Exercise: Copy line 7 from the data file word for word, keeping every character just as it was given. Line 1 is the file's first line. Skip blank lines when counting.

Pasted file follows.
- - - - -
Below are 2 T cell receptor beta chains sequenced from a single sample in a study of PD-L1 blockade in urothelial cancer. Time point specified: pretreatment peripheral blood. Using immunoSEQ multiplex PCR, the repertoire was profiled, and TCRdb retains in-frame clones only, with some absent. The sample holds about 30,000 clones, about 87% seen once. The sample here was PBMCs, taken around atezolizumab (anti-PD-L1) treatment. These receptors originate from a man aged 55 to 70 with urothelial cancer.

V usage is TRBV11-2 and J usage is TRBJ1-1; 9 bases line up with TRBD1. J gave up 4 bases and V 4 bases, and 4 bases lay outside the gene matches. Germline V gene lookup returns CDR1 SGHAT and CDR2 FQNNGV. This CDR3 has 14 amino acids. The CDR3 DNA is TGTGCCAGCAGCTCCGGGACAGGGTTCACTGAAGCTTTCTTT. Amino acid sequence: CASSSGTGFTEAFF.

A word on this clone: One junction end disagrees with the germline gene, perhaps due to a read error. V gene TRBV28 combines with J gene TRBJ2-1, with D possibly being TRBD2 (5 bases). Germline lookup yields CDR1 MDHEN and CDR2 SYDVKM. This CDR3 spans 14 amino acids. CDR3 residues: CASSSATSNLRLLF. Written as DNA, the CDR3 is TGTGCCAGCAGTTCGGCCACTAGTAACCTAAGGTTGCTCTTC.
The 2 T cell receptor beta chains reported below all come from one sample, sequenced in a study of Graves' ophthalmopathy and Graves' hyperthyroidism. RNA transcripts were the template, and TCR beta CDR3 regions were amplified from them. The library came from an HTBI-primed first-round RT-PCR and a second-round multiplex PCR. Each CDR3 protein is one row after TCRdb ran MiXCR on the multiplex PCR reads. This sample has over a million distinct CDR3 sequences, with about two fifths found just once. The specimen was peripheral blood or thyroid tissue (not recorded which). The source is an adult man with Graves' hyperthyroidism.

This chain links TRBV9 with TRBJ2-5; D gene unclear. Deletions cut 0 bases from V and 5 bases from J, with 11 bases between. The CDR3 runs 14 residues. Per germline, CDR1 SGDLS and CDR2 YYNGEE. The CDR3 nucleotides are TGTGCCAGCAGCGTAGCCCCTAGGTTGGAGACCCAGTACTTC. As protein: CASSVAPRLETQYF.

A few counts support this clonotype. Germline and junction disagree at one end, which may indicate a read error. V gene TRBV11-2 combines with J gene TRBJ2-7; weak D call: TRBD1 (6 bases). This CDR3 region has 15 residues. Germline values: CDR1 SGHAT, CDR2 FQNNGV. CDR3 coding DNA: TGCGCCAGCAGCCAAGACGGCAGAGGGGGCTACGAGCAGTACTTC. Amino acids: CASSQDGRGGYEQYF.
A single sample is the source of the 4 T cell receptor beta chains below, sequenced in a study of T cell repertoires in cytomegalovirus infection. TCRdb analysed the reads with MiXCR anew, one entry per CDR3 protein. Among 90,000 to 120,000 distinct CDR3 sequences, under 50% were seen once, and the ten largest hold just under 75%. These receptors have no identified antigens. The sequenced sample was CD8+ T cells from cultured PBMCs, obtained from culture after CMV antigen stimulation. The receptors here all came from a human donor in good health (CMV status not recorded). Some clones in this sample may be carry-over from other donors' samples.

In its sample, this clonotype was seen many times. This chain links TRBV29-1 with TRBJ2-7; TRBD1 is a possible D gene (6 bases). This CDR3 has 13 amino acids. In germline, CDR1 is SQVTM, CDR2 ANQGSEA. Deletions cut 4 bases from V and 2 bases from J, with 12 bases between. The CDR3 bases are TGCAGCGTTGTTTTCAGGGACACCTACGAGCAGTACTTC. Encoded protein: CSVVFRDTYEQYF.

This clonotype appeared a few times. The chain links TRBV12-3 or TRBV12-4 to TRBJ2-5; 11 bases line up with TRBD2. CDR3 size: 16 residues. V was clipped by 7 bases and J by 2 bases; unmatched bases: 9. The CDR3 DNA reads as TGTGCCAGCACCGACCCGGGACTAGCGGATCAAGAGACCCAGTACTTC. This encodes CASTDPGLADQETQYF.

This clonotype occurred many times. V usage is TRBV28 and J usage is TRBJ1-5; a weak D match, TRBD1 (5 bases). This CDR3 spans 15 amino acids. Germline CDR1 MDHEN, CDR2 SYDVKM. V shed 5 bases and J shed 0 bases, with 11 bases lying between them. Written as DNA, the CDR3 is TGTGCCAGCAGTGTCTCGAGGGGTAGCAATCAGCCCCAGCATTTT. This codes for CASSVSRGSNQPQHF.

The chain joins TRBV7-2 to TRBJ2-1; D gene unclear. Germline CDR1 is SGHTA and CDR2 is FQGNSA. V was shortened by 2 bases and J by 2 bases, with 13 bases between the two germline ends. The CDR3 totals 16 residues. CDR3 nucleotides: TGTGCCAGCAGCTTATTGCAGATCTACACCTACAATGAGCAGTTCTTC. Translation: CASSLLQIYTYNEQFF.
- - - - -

A single sample is the source of the 4 T cell receptor beta chains below, sequenced in a study of T cell repertoires in cytomegalovirus infection. TCRdb analysed the reads with MiXCR anew, one entry per CDR3 protein. Among 90,000 to 120,000 distinct CDR3 sequences, under 50% were seen once, and the ten largest hold just under 75%. These receptors have no identified antigens. The sequenced sample was CD8+ T cells from cultured PBMCs, obtained from culture after CMV antigen stimulation. The receptors here all came from a human donor in good health (CMV status not recorded). Some clones in this sample may be carry-over from other donors' samples.